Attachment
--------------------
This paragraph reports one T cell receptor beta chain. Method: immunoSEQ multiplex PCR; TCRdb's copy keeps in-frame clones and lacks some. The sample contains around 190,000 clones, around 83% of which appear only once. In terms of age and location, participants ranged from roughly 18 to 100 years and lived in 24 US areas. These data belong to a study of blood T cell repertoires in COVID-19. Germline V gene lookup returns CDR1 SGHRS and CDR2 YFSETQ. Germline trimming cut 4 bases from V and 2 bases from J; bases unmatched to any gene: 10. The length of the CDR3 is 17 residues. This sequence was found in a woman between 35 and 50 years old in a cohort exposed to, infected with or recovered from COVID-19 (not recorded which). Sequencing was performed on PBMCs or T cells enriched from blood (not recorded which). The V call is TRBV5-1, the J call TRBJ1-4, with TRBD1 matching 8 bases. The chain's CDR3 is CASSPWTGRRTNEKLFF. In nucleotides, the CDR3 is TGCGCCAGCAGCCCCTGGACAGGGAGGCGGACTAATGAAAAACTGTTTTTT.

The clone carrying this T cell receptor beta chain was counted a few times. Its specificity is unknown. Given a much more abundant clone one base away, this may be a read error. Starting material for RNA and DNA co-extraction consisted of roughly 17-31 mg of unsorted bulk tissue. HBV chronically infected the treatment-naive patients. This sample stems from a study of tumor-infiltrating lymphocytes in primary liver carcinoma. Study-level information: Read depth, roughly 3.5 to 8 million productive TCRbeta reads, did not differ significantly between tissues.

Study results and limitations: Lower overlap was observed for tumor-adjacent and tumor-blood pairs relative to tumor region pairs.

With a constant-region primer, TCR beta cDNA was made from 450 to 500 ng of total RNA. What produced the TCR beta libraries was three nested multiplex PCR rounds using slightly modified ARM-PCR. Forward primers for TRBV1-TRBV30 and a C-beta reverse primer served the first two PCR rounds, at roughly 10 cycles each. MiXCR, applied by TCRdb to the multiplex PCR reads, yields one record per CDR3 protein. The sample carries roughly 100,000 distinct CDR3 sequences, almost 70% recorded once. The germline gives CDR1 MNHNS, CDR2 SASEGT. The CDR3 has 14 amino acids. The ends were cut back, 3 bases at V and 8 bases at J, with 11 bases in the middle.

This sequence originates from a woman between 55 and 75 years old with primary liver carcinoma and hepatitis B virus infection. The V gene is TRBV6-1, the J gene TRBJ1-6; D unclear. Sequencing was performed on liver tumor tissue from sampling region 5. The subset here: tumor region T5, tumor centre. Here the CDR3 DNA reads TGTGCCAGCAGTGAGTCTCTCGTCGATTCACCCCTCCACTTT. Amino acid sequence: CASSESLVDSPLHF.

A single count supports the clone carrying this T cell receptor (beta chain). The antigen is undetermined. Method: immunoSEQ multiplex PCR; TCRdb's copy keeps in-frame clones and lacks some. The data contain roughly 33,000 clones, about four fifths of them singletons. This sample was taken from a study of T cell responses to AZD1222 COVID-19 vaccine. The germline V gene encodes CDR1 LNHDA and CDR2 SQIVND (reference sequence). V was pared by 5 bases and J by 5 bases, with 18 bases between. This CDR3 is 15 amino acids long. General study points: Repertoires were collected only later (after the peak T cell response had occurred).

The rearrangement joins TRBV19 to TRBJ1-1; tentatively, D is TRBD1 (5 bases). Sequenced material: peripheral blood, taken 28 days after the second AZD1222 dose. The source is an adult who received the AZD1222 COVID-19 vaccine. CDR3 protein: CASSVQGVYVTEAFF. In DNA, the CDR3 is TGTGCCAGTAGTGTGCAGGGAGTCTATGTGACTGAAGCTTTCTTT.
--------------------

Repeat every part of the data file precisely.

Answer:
This paragraph reports one T cell receptor beta chain. Method: immunoSEQ multiplex PCR; TCRdb's copy keeps in-frame clones and lacks some. The sample contains around 190,000 clones, around 83% of which appear only once. In terms of age and location, participants ranged from roughly 18 to 100 years and lived in 24 US areas. These data belong to a study of blood T cell repertoires in COVID-19. Germline V gene lookup returns CDR1 SGHRS and CDR2 YFSETQ. Germline trimming cut 4 bases from V and 2 bases from J; bases unmatched to any gene: 10. The length of the CDR3 is 17 residues. This sequence was found in a woman between 35 and 50 years old in a cohort exposed to, infected with or recovered from COVID-19 (not recorded which). Sequencing was performed on PBMCs or T cells enriched from blood (not recorded which). The V call is TRBV5-1, the J call TRBJ1-4, with TRBD1 matching 8 bases. The chain's CDR3 is CASSPWTGRRTNEKLFF. In nucleotides, the CDR3 is TGCGCCAGCAGCCCCTGGACAGGGAGGCGGACTAATGAAAAACTGTTTTTT.

The clone carrying this T cell receptor beta chain was counted a few times. Its specificity is unknown. Given a much more abundant clone one base away, this may be a read error. Starting material for RNA and DNA co-extraction consisted of roughly 17-31 mg of unsorted bulk tissue. HBV chronically infected the treatment-naive patients. This sample stems from a study of tumor-infiltrating lymphocytes in primary liver carcinoma. Study-level information: Read depth, roughly 3.5 to 8 million productive TCRbeta reads, did not differ significantly between tissues.

Study results and limitations: Lower overlap was observed for tumor-adjacent and tumor-blood pairs relative to tumor region pairs.

With a constant-region primer, TCR beta cDNA was made from 450 to 500 ng of total RNA. What produced the TCR beta libraries was three nested multiplex PCR rounds using slightly modified ARM-PCR. Forward primers for TRBV1-TRBV30 and a C-beta reverse primer served the first two PCR rounds, at roughly 10 cycles each. MiXCR, applied by TCRdb to the multiplex PCR reads, yields one record per CDR3 protein. The sample carries roughly 100,000 distinct CDR3 sequences, almost 70% recorded once. The germline gives CDR1 MNHNS, CDR2 SASEGT. The CDR3 has 14 amino acids. The ends were cut back, 3 bases at V and 8 bases at J, with 11 bases in the middle.

This sequence originates from a woman between 55 and 75 years old with primary liver carcinoma and hepatitis B virus infection. The V gene is TRBV6-1, the J gene TRBJ1-6; D unclear. Sequencing was performed on liver tumor tissue from sampling region 5. The subset here: tumor region T5, tumor centre. Here the CDR3 DNA reads TGTGCCAGCAGTGAGTCTCTCGTCGATTCACCCCTCCACTTT. Amino acid sequence: CASSESLVDSPLHF.

A single count supports the clone carrying this T cell receptor (beta chain). The antigen is undetermined. Method: immunoSEQ multiplex PCR; TCRdb's copy keeps in-frame clones and lacks some. The data contain roughly 33,000 clones, about four fifths of them singletons. This sample was taken from a study of T cell responses to AZD1222 COVID-19 vaccine. The germline V gene encodes CDR1 LNHDA and CDR2 SQIVND (reference sequence). V was pared by 5 bases and J by 5 bases, with 18 bases between. This CDR3 is 15 amino acids long. General study points: Repertoires were collected only later (after the peak T cell response had occurred).

The rearrangement joins TRBV19 to TRBJ1-1; tentatively, D is TRBD1 (5 bases). Sequenced material: peripheral blood, taken 28 days after the second AZD1222 dose. The source is an adult who received the AZD1222 COVID-19 vaccine. CDR3 protein: CASSVQGVYVTEAFF. In DNA, the CDR3 is TGTGCCAGTAGTGTGCAGGGAGTCTATGTGACTGAAGCTTTCTTT.